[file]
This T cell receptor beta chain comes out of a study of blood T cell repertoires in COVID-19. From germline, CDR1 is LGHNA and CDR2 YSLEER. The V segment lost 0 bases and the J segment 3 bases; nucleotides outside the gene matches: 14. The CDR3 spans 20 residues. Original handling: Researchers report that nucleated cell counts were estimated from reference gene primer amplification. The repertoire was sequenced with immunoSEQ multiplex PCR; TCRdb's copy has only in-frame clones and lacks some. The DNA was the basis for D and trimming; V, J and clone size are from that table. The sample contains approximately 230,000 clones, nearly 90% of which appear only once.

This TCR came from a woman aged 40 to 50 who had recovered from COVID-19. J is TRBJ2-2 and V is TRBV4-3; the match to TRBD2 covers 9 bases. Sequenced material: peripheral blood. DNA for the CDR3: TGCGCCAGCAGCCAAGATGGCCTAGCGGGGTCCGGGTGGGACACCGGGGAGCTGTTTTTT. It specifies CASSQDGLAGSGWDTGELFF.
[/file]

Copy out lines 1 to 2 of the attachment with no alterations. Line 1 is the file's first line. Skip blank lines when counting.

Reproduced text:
This T cell receptor beta chain comes out of a study of blood T cell repertoires in COVID-19. From germline, CDR1 is LGHNA and CDR2 YSLEER. The V segment lost 0 bases and the J segment 3 bases; nucleotides outside the gene matches: 14. The CDR3 spans 20 residues. Original handling: Researchers report that nucleated cell counts were estimated from reference gene primer amplification. The repertoire was sequenced with immunoSEQ multiplex PCR; TCRdb's copy has only in-frame clones and lacks some. The DNA was the basis for D and trimming; V, J and clone size are from that table. The sample contains approximately 230,000 clones, nearly 90% of which appear only once.

This TCR came from a woman aged 40 to 50 who had recovered from COVID-19. J is TRBJ2-2 and V is TRBV4-3; the match to TRBD2 covers 9 bases. Sequenced material: peripheral blood. DNA for the CDR3: TGCGCCAGCAGCCAAGATGGCCTAGCGGGGTCCGGGTGGGACACCGGGGAGCTGTTTTTT. It specifies CASSQDGLAGSGWDTGELFF.